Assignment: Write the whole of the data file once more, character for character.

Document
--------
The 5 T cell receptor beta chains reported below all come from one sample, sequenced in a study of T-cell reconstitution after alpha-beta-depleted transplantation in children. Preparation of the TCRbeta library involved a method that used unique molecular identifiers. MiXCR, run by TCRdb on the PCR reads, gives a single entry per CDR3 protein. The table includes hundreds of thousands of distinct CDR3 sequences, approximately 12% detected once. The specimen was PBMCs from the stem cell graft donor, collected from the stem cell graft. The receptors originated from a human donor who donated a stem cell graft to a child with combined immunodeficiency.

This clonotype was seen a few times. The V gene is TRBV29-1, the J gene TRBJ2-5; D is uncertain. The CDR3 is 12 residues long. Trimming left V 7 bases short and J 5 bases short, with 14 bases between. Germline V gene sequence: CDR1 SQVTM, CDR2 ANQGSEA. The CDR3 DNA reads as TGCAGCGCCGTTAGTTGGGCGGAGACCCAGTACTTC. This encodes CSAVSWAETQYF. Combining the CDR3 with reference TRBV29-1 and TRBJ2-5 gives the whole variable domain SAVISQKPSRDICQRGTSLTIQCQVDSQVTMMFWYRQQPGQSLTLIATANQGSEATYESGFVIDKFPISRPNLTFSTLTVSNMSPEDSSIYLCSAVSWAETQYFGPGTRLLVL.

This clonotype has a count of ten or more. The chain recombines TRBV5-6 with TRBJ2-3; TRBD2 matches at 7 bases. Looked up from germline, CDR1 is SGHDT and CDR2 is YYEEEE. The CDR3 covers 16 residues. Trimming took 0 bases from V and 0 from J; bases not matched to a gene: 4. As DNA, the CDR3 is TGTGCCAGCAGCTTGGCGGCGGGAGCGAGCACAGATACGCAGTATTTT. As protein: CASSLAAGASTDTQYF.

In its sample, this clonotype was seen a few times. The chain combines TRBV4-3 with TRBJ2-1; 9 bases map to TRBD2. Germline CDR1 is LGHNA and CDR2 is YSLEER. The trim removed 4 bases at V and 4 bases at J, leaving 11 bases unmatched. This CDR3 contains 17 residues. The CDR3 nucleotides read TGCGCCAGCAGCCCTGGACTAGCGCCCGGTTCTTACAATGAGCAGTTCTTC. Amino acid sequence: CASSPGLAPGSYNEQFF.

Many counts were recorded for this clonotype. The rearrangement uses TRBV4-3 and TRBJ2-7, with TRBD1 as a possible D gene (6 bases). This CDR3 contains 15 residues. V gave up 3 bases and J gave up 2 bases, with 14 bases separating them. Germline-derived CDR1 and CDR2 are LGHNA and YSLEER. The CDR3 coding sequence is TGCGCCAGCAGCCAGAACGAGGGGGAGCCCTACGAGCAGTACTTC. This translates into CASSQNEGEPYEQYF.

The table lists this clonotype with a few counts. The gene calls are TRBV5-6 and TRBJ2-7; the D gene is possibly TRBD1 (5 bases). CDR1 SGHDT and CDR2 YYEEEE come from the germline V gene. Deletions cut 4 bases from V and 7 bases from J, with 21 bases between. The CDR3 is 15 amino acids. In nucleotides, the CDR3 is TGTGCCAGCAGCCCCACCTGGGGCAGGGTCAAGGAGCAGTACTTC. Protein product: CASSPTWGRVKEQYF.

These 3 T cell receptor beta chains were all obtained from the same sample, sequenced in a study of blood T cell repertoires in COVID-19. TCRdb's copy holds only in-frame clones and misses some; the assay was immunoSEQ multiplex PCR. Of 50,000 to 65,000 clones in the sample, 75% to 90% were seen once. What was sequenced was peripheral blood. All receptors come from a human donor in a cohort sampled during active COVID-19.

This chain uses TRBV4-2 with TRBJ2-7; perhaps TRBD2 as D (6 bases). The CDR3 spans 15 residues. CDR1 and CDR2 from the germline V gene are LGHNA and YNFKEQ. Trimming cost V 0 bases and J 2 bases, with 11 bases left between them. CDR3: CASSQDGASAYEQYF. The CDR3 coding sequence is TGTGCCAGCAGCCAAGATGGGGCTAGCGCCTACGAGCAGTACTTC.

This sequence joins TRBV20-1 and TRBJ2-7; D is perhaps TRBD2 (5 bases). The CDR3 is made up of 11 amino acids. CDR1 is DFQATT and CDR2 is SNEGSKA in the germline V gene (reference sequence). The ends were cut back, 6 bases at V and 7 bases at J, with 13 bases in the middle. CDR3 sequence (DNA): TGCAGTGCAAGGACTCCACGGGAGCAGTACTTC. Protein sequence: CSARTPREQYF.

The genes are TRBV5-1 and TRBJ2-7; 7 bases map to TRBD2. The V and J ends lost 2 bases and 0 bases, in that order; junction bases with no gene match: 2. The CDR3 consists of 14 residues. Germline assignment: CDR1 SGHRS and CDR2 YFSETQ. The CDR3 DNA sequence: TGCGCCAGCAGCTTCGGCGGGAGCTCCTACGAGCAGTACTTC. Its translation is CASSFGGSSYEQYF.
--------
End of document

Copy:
The 5 T cell receptor beta chains reported below all come from one sample, sequenced in a study of T-cell reconstitution after alpha-beta-depleted transplantation in children. Preparation of the TCRbeta library involved a method that used unique molecular identifiers. MiXCR, run by TCRdb on the PCR reads, gives a single entry per CDR3 protein. The table includes hundreds of thousands of distinct CDR3 sequences, approximately 12% detected once. The specimen was PBMCs from the stem cell graft donor, collected from the stem cell graft. The receptors originated from a human donor who donated a stem cell graft to a child with combined immunodeficiency.

This clonotype was seen a few times. The V gene is TRBV29-1, the J gene TRBJ2-5; D is uncertain. The CDR3 is 12 residues long. Trimming left V 7 bases short and J 5 bases short, with 14 bases between. Germline V gene sequence: CDR1 SQVTM, CDR2 ANQGSEA. The CDR3 DNA reads as TGCAGCGCCGTTAGTTGGGCGGAGACCCAGTACTTC. This encodes CSAVSWAETQYF. Combining the CDR3 with reference TRBV29-1 and TRBJ2-5 gives the whole variable domain SAVISQKPSRDICQRGTSLTIQCQVDSQVTMMFWYRQQPGQSLTLIATANQGSEATYESGFVIDKFPISRPNLTFSTLTVSNMSPEDSSIYLCSAVSWAETQYFGPGTRLLVL.

This clonotype has a count of ten or more. The chain recombines TRBV5-6 with TRBJ2-3; TRBD2 matches at 7 bases. Looked up from germline, CDR1 is SGHDT and CDR2 is YYEEEE. The CDR3 covers 16 residues. Trimming took 0 bases from V and 0 from J; bases not matched to a gene: 4. As DNA, the CDR3 is TGTGCCAGCAGCTTGGCGGCGGGAGCGAGCACAGATACGCAGTATTTT. As protein: CASSLAAGASTDTQYF.

In its sample, this clonotype was seen a few times. The chain combines TRBV4-3 with TRBJ2-1; 9 bases map to TRBD2. Germline CDR1 is LGHNA and CDR2 is YSLEER. The trim removed 4 bases at V and 4 bases at J, leaving 11 bases unmatched. This CDR3 contains 17 residues. The CDR3 nucleotides read TGCGCCAGCAGCCCTGGACTAGCGCCCGGTTCTTACAATGAGCAGTTCTTC. Amino acid sequence: CASSPGLAPGSYNEQFF.

Many counts were recorded for this clonotype. The rearrangement uses TRBV4-3 and TRBJ2-7, with TRBD1 as a possible D gene (6 bases). This CDR3 contains 15 residues. V gave up 3 bases and J gave up 2 bases, with 14 bases separating them. Germline-derived CDR1 and CDR2 are LGHNA and YSLEER. The CDR3 coding sequence is TGCGCCAGCAGCCAGAACGAGGGGGAGCCCTACGAGCAGTACTTC. This translates into CASSQNEGEPYEQYF.

The table lists this clonotype with a few counts. The gene calls are TRBV5-6 and TRBJ2-7; the D gene is possibly TRBD1 (5 bases). CDR1 SGHDT and CDR2 YYEEEE come from the germline V gene. Deletions cut 4 bases from V and 7 bases from J, with 21 bases between. The CDR3 is 15 amino acids. In nucleotides, the CDR3 is TGTGCCAGCAGCCCCACCTGGGGCAGGGTCAAGGAGCAGTACTTC. Protein product: CASSPTWGRVKEQYF.

These 3 T cell receptor beta chains were all obtained from the same sample, sequenced in a study of blood T cell repertoires in COVID-19. TCRdb's copy holds only in-frame clones and misses some; the assay was immunoSEQ multiplex PCR. Of 50,000 to 65,000 clones in the sample, 75% to 90% were seen once. What was sequenced was peripheral blood. All receptors come from a human donor in a cohort sampled during active COVID-19.

This chain uses TRBV4-2 with TRBJ2-7; perhaps TRBD2 as D (6 bases). The CDR3 spans 15 residues. CDR1 and CDR2 from the germline V gene are LGHNA and YNFKEQ. Trimming cost V 0 bases and J 2 bases, with 11 bases left between them. CDR3: CASSQDGASAYEQYF. The CDR3 coding sequence is TGTGCCAGCAGCCAAGATGGGGCTAGCGCCTACGAGCAGTACTTC.

This sequence joins TRBV20-1 and TRBJ2-7; D is perhaps TRBD2 (5 bases). The CDR3 is made up of 11 amino acids. CDR1 is DFQATT and CDR2 is SNEGSKA in the germline V gene (reference sequence). The ends were cut back, 6 bases at V and 7 bases at J, with 13 bases in the middle. CDR3 sequence (DNA): TGCAGTGCAAGGACTCCACGGGAGCAGTACTTC. Protein sequence: CSARTPREQYF.

The genes are TRBV5-1 and TRBJ2-7; 7 bases map to TRBD2. The V and J ends lost 2 bases and 0 bases, in that order; junction bases with no gene match: 2. The CDR3 consists of 14 residues. Germline assignment: CDR1 SGHRS and CDR2 YFSETQ. The CDR3 DNA sequence: TGCGCCAGCAGCTTCGGCGGGAGCTCCTACGAGCAGTACTTC. Its translation is CASSFGGSSYEQYF.